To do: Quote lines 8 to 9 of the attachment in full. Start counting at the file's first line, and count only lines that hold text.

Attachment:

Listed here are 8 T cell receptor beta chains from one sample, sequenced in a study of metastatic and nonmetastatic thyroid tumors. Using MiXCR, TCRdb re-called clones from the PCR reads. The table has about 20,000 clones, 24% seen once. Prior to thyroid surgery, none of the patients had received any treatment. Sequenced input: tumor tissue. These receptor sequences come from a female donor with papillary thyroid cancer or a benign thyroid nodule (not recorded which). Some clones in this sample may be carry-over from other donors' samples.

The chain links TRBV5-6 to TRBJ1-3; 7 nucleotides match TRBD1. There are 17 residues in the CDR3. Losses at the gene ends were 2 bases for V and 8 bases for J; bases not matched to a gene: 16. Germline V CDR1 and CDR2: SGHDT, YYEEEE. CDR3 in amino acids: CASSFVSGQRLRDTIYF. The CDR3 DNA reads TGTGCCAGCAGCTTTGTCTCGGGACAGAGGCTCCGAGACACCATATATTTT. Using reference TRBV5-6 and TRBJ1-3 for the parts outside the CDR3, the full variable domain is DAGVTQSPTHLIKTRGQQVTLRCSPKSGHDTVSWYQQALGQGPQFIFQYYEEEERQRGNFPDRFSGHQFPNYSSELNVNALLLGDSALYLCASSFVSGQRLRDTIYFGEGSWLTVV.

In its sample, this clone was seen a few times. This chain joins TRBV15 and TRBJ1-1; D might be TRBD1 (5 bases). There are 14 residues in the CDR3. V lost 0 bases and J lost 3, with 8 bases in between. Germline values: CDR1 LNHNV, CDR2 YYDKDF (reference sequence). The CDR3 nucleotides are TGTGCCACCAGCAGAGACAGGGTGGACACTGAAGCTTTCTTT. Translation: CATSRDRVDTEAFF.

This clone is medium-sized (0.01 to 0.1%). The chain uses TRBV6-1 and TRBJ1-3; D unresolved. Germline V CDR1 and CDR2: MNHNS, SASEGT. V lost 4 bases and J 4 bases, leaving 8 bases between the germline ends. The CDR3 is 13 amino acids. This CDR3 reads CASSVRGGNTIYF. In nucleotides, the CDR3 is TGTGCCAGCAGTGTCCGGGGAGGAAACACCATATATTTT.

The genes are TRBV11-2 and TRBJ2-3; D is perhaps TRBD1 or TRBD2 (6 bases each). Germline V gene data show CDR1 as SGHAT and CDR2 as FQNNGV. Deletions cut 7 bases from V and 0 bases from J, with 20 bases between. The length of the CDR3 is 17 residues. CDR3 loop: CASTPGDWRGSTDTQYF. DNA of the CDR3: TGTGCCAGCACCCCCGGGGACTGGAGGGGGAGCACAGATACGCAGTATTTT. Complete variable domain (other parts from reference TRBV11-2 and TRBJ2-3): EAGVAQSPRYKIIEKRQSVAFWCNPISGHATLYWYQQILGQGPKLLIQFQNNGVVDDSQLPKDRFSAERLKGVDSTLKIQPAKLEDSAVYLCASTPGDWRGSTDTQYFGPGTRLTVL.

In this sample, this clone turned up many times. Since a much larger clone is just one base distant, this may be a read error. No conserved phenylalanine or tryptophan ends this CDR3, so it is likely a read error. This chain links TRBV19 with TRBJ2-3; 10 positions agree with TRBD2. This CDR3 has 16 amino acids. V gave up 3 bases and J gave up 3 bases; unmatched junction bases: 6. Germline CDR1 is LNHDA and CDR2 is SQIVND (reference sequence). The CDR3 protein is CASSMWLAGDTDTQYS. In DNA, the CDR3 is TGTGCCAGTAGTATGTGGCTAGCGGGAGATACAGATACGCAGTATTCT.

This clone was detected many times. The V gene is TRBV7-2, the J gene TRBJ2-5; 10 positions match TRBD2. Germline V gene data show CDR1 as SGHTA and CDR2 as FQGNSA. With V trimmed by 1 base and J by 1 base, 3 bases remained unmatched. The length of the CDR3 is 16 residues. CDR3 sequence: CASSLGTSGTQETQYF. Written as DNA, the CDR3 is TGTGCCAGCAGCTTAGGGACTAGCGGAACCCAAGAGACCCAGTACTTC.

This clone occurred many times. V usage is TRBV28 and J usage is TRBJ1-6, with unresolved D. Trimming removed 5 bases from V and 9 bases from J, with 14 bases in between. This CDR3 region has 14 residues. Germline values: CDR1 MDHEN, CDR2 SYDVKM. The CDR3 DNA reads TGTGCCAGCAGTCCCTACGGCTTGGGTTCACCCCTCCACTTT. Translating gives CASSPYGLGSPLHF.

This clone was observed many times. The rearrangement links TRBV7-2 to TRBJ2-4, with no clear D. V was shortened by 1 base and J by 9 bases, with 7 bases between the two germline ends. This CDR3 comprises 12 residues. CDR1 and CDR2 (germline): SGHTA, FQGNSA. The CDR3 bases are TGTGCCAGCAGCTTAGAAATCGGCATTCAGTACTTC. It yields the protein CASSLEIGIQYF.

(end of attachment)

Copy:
This clone occurred many times. V usage is TRBV28 and J usage is TRBJ1-6, with unresolved D. Trimming removed 5 bases from V and 9 bases from J, with 14 bases in between. This CDR3 region has 14 residues. Germline values: CDR1 MDHEN, CDR2 SYDVKM. The CDR3 DNA reads TGTGCCAGCAGTCCCTACGGCTTGGGTTCACCCCTCCACTTT. Translating gives CASSPYGLGSPLHF.

This clone was observed many times. The rearrangement links TRBV7-2 to TRBJ2-4, with no clear D. V was shortened by 1 base and J by 9 bases, with 7 bases between the two germline ends. This CDR3 comprises 12 residues. CDR1 and CDR2 (germline): SGHTA, FQGNSA. The CDR3 bases are TGTGCCAGCAGCTTAGAAATCGGCATTCAGTACTTC. It yields the protein CASSLEIGIQYF.